WETLANDS staff got an eggs-tra special surprise when two real Easter eggs hatched.
Two fluffy black swan cygnets decided to make their appearance at Washington’s Wildfowl and Wetlands Trust (WWT), over the weekend.
The pretty pair was first spotted in the nest by wardens on Sunday, and by Monday could be seen enjoying the sunshine while taking their first foray into the water.
Black swans are native to the wetlands of south western and eastern Australia, and the species has one of the longest necks of all swans, which is curved into an S-shape.
Its trumpet-like call is very distinctive, as is the tendency to whistle ferociously if disturbed while nesting or breeding, which the parents of the new cygnets at WWT are proving.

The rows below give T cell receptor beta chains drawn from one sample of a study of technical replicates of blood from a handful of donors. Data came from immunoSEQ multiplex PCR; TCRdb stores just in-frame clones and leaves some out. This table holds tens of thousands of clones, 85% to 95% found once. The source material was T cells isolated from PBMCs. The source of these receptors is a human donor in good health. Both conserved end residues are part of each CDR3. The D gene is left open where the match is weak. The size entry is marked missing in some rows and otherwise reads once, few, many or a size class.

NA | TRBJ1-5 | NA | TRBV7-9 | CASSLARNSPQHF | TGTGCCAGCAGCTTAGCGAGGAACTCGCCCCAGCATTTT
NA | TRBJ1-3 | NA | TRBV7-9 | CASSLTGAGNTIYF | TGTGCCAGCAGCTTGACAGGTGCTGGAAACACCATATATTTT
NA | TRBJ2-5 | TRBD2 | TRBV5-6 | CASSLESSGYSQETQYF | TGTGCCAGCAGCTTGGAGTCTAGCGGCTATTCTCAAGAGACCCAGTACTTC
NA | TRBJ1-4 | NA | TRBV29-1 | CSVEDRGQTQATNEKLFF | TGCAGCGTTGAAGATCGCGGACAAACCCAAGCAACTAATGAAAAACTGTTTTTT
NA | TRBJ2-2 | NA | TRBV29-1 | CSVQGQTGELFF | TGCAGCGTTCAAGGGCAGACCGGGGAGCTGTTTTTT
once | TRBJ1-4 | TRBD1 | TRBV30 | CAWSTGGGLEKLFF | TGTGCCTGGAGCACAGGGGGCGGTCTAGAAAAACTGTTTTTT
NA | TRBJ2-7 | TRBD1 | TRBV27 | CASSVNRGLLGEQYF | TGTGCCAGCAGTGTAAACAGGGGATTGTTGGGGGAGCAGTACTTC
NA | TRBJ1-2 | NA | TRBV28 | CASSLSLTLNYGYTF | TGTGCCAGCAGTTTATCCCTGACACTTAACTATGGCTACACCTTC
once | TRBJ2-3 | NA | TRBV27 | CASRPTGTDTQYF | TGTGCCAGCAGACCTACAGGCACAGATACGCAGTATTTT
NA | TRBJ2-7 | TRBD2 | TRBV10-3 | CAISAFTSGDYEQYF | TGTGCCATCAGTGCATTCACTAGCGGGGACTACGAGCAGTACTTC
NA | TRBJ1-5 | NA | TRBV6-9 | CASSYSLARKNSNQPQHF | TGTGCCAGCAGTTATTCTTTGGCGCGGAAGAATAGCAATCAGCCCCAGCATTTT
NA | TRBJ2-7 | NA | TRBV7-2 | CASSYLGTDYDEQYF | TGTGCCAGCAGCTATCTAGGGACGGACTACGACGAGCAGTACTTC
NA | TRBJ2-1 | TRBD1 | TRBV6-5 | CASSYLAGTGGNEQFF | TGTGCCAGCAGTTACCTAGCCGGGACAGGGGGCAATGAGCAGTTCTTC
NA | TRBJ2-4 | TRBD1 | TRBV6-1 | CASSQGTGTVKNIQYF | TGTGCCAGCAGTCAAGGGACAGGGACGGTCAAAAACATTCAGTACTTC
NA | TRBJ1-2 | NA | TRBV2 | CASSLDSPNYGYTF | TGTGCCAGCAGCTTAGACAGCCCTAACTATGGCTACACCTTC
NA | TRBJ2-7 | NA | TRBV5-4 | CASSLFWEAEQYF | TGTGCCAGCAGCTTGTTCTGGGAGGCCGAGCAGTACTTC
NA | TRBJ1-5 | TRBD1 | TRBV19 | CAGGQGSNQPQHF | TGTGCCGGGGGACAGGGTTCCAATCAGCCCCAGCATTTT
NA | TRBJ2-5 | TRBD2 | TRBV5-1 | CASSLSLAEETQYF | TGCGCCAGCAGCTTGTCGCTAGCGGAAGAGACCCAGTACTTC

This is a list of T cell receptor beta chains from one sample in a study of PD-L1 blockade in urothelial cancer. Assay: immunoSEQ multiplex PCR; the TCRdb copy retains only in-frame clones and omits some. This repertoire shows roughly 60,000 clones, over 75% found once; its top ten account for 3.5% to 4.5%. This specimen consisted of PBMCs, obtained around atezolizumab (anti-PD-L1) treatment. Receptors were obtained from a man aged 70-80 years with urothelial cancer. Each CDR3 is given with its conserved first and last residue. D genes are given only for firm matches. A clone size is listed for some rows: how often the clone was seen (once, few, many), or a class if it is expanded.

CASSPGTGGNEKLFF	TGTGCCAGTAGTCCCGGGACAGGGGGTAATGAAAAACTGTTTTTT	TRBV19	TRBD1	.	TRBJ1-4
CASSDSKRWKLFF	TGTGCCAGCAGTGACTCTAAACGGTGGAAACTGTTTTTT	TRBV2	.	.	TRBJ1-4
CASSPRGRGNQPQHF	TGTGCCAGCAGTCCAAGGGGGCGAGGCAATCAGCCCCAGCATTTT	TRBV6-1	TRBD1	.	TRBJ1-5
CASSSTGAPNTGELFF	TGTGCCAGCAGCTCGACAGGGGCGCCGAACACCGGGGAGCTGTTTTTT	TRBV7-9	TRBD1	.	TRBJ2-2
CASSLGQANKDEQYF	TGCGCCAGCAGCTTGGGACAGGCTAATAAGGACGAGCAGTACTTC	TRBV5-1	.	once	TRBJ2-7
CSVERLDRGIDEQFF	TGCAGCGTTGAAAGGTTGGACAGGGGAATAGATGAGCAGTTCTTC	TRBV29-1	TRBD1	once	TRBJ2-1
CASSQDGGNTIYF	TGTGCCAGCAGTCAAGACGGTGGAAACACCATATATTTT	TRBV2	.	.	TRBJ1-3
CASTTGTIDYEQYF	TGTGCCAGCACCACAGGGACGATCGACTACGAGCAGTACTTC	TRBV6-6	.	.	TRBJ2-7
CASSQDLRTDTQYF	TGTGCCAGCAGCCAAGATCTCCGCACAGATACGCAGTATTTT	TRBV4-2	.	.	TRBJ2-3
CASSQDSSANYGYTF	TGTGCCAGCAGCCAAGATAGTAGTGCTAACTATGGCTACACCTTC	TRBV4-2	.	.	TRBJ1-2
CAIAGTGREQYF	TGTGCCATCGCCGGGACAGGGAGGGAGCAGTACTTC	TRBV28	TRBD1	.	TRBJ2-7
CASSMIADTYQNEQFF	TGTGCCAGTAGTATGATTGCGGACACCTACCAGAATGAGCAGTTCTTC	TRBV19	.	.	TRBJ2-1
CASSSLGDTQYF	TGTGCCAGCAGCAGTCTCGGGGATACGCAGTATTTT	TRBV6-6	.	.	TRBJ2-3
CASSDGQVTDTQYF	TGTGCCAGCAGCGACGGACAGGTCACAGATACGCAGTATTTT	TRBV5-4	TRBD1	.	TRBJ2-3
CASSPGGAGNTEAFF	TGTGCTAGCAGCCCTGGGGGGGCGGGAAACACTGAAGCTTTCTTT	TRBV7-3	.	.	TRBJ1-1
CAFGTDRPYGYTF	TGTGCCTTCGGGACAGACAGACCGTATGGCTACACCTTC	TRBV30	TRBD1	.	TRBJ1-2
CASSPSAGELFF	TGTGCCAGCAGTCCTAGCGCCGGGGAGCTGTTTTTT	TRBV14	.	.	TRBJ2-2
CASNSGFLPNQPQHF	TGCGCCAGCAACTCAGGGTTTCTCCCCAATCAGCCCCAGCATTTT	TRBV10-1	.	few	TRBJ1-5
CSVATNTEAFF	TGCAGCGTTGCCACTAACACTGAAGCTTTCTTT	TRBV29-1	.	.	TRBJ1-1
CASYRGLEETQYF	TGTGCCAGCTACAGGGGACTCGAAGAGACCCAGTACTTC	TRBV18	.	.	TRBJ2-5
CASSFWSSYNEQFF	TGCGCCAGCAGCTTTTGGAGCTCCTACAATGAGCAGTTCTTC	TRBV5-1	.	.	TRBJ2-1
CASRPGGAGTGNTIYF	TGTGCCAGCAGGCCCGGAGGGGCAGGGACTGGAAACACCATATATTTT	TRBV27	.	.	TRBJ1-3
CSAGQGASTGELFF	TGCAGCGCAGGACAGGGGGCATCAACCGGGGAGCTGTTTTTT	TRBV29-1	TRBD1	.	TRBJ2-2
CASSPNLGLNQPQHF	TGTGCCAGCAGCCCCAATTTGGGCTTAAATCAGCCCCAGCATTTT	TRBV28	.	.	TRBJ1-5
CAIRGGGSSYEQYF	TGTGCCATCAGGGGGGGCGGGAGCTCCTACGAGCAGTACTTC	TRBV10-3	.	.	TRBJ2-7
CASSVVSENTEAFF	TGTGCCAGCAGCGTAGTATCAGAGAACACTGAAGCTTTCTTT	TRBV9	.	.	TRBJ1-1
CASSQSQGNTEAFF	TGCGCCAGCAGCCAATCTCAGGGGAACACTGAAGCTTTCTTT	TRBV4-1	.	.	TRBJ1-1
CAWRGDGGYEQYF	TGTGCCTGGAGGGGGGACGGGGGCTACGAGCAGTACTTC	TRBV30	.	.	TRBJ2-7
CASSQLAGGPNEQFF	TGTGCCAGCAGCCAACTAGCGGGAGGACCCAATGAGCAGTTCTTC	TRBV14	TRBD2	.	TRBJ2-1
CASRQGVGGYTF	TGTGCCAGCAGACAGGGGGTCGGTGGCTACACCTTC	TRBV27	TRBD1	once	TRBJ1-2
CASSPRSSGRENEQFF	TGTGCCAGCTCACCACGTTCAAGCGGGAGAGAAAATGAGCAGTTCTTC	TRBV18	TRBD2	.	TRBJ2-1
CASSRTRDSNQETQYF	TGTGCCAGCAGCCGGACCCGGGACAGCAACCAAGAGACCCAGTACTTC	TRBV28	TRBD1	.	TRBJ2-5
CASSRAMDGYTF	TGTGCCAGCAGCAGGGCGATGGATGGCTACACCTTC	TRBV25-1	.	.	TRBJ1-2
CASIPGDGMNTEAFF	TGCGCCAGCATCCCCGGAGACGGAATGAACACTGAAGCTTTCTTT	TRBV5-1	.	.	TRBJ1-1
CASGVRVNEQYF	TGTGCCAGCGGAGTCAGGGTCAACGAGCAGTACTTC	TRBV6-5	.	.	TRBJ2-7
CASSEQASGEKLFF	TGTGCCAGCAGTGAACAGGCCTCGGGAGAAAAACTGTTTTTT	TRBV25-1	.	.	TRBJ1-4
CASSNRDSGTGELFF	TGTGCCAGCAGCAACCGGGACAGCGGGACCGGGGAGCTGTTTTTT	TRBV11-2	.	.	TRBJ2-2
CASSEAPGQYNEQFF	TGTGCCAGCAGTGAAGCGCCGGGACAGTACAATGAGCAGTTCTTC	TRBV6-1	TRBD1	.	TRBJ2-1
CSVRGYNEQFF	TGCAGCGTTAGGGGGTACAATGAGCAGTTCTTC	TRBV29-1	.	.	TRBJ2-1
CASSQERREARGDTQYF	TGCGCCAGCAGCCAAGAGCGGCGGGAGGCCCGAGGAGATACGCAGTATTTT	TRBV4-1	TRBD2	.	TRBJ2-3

Anyone who would like to see the happy family for themselves can visit them in the centre’s Close Encounters area, which is home to many other rare and endangered wildfowl.
Centre manager Jane Ramshaw said: “During the holidays, visitors can experience the fascinating progress of WWT’s real-life Easter eggs, with ducklings, goslings and cygnets all starting to hatch.
“WWT Washington is home to many rare species, giving people a unique opportunity to meet the birds that they are actually helping to protect.”